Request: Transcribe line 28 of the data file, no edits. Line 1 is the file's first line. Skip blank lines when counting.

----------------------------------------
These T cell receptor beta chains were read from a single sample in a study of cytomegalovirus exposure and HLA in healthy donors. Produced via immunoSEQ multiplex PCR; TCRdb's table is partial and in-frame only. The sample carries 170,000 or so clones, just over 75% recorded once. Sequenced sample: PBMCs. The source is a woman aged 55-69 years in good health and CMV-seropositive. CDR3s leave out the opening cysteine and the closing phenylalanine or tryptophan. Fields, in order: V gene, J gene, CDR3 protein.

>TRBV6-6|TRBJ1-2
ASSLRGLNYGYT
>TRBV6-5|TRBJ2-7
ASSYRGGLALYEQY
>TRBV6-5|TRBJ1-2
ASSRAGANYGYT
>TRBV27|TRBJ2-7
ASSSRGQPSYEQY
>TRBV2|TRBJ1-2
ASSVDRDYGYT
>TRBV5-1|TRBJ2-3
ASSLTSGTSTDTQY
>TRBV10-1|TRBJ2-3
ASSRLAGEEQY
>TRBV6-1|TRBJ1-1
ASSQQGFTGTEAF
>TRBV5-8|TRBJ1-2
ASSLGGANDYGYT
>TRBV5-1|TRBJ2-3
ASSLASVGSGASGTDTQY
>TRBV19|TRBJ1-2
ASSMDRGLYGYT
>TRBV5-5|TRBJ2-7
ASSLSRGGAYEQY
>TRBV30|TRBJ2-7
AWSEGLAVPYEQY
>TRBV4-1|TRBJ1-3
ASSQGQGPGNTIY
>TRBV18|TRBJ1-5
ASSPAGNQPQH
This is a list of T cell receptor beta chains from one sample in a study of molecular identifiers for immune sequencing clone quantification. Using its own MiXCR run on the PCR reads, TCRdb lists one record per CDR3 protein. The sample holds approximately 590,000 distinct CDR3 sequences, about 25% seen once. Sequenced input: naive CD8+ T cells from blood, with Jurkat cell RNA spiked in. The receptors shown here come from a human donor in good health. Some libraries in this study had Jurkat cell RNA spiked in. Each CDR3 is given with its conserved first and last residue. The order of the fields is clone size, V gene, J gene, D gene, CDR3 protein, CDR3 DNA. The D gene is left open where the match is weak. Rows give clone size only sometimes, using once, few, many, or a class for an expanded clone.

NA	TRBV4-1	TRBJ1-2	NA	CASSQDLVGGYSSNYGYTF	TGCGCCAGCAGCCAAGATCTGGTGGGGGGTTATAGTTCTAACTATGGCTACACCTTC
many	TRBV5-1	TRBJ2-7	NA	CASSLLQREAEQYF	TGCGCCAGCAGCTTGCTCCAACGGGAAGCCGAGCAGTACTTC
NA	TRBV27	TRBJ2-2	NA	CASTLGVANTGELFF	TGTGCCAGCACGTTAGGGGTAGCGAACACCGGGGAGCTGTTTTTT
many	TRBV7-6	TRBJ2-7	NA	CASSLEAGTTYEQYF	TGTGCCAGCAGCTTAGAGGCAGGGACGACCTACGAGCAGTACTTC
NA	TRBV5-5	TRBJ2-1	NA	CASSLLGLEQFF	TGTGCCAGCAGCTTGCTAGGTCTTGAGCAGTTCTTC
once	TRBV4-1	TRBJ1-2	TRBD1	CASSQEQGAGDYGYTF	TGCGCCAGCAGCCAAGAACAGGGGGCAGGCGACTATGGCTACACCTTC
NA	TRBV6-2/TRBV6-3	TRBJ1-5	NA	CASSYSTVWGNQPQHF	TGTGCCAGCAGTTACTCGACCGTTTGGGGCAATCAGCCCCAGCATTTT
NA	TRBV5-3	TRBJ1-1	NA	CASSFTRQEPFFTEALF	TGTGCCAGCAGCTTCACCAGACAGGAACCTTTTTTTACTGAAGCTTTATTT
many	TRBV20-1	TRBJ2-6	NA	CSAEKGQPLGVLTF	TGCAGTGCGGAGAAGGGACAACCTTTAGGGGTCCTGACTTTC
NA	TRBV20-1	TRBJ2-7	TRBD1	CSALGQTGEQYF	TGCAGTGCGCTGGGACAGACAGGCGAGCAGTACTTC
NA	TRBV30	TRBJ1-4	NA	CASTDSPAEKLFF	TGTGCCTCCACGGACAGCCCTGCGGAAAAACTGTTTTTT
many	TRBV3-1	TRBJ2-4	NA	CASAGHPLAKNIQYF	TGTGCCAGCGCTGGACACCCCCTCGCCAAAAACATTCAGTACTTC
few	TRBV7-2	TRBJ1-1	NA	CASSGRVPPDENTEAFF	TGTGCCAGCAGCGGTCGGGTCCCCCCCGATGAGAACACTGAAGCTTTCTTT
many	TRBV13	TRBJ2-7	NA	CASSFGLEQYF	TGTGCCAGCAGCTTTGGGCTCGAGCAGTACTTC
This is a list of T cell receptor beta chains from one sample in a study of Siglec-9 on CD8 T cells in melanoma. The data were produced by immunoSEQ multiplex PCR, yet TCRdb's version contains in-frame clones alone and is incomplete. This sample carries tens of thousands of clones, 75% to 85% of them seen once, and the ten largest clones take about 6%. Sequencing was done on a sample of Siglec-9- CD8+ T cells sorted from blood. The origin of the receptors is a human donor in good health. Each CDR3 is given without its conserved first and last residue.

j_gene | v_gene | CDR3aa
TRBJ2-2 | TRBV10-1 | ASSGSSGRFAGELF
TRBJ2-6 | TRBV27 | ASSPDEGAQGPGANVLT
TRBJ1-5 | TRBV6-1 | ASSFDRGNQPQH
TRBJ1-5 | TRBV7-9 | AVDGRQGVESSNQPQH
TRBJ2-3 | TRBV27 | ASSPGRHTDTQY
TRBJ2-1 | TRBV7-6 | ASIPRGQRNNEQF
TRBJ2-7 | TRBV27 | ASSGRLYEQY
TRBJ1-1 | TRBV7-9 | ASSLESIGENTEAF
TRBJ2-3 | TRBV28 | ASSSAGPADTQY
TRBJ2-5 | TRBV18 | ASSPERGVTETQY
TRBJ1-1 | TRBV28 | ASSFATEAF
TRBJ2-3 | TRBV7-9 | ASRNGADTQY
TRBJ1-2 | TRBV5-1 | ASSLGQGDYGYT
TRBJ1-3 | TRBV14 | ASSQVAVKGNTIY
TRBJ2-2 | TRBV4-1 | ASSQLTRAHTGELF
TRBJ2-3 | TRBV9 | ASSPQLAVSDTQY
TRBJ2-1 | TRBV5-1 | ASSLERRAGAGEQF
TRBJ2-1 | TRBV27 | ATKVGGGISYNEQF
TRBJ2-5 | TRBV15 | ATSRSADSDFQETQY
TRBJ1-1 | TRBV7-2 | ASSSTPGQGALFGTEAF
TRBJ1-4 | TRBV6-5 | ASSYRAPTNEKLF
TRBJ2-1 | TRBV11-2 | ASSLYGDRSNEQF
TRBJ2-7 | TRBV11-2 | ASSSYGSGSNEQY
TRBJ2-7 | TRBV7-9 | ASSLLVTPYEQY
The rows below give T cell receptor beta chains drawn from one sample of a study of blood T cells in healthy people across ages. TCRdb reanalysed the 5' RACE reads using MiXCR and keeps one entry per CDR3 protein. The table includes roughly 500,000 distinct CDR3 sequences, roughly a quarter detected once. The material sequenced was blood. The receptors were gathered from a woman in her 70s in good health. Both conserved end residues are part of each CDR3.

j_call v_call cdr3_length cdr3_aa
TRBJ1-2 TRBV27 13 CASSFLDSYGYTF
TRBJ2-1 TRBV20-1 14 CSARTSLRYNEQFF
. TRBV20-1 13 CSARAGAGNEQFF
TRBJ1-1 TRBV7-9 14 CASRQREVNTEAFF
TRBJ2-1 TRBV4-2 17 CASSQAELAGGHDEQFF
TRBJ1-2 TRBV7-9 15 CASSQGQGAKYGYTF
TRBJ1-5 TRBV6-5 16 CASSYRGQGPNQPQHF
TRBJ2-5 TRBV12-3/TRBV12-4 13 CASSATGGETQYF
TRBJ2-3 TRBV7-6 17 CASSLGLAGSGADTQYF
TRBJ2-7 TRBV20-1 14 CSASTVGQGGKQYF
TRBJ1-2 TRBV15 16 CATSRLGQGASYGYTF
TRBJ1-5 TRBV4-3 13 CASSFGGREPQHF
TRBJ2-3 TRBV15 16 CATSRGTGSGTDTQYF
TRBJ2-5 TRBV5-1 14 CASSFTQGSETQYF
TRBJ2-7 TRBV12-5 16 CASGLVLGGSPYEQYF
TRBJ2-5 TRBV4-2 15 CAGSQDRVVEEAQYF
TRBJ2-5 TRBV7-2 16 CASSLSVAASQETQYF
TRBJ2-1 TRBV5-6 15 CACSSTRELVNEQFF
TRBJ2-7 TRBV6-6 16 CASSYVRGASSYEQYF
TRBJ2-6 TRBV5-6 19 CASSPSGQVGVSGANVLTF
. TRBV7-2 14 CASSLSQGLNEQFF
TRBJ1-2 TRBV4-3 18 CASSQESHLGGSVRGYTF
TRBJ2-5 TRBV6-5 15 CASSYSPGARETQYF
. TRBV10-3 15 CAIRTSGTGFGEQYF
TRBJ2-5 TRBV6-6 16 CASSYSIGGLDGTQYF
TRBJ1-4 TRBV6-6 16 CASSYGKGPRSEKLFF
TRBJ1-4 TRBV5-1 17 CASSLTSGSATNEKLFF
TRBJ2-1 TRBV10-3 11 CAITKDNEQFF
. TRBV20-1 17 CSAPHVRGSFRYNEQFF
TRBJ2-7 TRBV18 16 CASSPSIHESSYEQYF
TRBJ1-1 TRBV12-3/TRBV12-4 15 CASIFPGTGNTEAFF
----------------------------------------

>TRBV4-1|TRBJ1-3